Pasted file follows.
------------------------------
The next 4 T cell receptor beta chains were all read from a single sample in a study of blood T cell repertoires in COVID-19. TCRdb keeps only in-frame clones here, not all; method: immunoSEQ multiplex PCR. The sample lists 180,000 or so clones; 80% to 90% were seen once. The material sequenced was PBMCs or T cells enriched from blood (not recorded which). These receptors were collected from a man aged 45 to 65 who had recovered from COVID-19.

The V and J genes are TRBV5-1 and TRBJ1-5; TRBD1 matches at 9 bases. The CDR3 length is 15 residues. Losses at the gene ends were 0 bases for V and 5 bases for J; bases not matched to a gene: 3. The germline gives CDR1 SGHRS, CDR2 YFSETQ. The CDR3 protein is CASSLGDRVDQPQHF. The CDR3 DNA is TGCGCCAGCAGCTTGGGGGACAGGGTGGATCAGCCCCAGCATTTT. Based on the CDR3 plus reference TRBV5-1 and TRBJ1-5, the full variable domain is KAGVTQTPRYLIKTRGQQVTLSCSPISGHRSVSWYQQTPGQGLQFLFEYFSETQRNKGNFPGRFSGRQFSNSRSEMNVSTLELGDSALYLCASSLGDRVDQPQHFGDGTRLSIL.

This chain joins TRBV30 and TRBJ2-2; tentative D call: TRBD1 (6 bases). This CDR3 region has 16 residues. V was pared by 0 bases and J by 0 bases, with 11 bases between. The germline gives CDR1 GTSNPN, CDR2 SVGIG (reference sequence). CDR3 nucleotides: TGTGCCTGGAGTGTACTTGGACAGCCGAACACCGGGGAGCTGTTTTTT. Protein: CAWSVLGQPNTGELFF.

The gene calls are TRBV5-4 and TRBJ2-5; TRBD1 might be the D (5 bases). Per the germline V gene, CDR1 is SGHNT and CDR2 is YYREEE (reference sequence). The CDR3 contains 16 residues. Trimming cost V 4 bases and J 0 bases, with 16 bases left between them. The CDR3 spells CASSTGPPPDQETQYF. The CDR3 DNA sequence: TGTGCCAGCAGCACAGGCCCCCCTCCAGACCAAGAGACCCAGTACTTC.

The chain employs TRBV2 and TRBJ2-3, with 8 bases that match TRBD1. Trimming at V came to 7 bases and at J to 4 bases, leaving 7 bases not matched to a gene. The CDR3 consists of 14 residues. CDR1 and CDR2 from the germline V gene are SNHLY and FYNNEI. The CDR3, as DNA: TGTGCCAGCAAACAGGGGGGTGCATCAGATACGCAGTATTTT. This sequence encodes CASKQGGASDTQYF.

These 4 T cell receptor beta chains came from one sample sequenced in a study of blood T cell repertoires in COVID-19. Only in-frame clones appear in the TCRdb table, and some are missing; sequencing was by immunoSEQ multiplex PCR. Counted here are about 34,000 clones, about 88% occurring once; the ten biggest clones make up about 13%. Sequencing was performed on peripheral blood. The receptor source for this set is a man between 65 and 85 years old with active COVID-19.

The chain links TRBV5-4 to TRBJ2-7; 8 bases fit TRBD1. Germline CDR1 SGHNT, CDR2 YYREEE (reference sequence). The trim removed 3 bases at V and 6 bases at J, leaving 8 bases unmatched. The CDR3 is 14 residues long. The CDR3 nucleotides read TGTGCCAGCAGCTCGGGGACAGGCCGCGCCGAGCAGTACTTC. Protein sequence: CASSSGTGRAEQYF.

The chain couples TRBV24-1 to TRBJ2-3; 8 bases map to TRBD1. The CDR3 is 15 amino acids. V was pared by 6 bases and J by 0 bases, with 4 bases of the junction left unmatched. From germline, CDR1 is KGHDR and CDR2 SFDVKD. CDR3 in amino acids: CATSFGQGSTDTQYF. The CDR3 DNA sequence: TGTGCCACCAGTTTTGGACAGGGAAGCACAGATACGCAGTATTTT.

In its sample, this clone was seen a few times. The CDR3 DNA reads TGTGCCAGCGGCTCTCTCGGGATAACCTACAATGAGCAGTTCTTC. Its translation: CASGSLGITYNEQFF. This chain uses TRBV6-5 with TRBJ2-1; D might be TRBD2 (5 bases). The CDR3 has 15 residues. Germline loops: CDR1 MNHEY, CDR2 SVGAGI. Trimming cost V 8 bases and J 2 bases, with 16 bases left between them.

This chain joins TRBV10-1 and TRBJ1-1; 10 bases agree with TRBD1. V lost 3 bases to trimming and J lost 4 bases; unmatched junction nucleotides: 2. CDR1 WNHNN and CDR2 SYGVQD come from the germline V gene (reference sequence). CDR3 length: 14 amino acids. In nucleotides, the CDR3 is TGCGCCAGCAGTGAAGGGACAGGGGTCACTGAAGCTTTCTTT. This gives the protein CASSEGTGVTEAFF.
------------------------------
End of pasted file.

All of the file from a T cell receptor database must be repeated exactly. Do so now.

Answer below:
The next 4 T cell receptor beta chains were all read from a single sample in a study of blood T cell repertoires in COVID-19. TCRdb keeps only in-frame clones here, not all; method: immunoSEQ multiplex PCR. The sample lists 180,000 or so clones; 80% to 90% were seen once. The material sequenced was PBMCs or T cells enriched from blood (not recorded which). These receptors were collected from a man aged 45 to 65 who had recovered from COVID-19.

The V and J genes are TRBV5-1 and TRBJ1-5; TRBD1 matches at 9 bases. The CDR3 length is 15 residues. Losses at the gene ends were 0 bases for V and 5 bases for J; bases not matched to a gene: 3. The germline gives CDR1 SGHRS, CDR2 YFSETQ. The CDR3 protein is CASSLGDRVDQPQHF. The CDR3 DNA is TGCGCCAGCAGCTTGGGGGACAGGGTGGATCAGCCCCAGCATTTT. Based on the CDR3 plus reference TRBV5-1 and TRBJ1-5, the full variable domain is KAGVTQTPRYLIKTRGQQVTLSCSPISGHRSVSWYQQTPGQGLQFLFEYFSETQRNKGNFPGRFSGRQFSNSRSEMNVSTLELGDSALYLCASSLGDRVDQPQHFGDGTRLSIL.

This chain joins TRBV30 and TRBJ2-2; tentative D call: TRBD1 (6 bases). This CDR3 region has 16 residues. V was pared by 0 bases and J by 0 bases, with 11 bases between. The germline gives CDR1 GTSNPN, CDR2 SVGIG (reference sequence). CDR3 nucleotides: TGTGCCTGGAGTGTACTTGGACAGCCGAACACCGGGGAGCTGTTTTTT. Protein: CAWSVLGQPNTGELFF.

The gene calls are TRBV5-4 and TRBJ2-5; TRBD1 might be the D (5 bases). Per the germline V gene, CDR1 is SGHNT and CDR2 is YYREEE (reference sequence). The CDR3 contains 16 residues. Trimming cost V 4 bases and J 0 bases, with 16 bases left between them. The CDR3 spells CASSTGPPPDQETQYF. The CDR3 DNA sequence: TGTGCCAGCAGCACAGGCCCCCCTCCAGACCAAGAGACCCAGTACTTC.

The chain employs TRBV2 and TRBJ2-3, with 8 bases that match TRBD1. Trimming at V came to 7 bases and at J to 4 bases, leaving 7 bases not matched to a gene. The CDR3 consists of 14 residues. CDR1 and CDR2 from the germline V gene are SNHLY and FYNNEI. The CDR3, as DNA: TGTGCCAGCAAACAGGGGGGTGCATCAGATACGCAGTATTTT. This sequence encodes CASKQGGASDTQYF.

These 4 T cell receptor beta chains came from one sample sequenced in a study of blood T cell repertoires in COVID-19. Only in-frame clones appear in the TCRdb table, and some are missing; sequencing was by immunoSEQ multiplex PCR. Counted here are about 34,000 clones, about 88% occurring once; the ten biggest clones make up about 13%. Sequencing was performed on peripheral blood. The receptor source for this set is a man between 65 and 85 years old with active COVID-19.

The chain links TRBV5-4 to TRBJ2-7; 8 bases fit TRBD1. Germline CDR1 SGHNT, CDR2 YYREEE (reference sequence). The trim removed 3 bases at V and 6 bases at J, leaving 8 bases unmatched. The CDR3 is 14 residues long. The CDR3 nucleotides read TGTGCCAGCAGCTCGGGGACAGGCCGCGCCGAGCAGTACTTC. Protein sequence: CASSSGTGRAEQYF.

The chain couples TRBV24-1 to TRBJ2-3; 8 bases map to TRBD1. The CDR3 is 15 amino acids. V was pared by 6 bases and J by 0 bases, with 4 bases of the junction left unmatched. From germline, CDR1 is KGHDR and CDR2 SFDVKD. CDR3 in amino acids: CATSFGQGSTDTQYF. The CDR3 DNA sequence: TGTGCCACCAGTTTTGGACAGGGAAGCACAGATACGCAGTATTTT.

In its sample, this clone was seen a few times. The CDR3 DNA reads TGTGCCAGCGGCTCTCTCGGGATAACCTACAATGAGCAGTTCTTC. Its translation: CASGSLGITYNEQFF. This chain uses TRBV6-5 with TRBJ2-1; D might be TRBD2 (5 bases). The CDR3 has 15 residues. Germline loops: CDR1 MNHEY, CDR2 SVGAGI. Trimming cost V 8 bases and J 2 bases, with 16 bases left between them.

This chain joins TRBV10-1 and TRBJ1-1; 10 bases agree with TRBD1. V lost 3 bases to trimming and J lost 4 bases; unmatched junction nucleotides: 2. CDR1 WNHNN and CDR2 SYGVQD come from the germline V gene (reference sequence). CDR3 length: 14 amino acids. In nucleotides, the CDR3 is TGCGCCAGCAGTGAAGGGACAGGGGTCACTGAAGCTTTCTTT. This gives the protein CASSEGTGVTEAFF.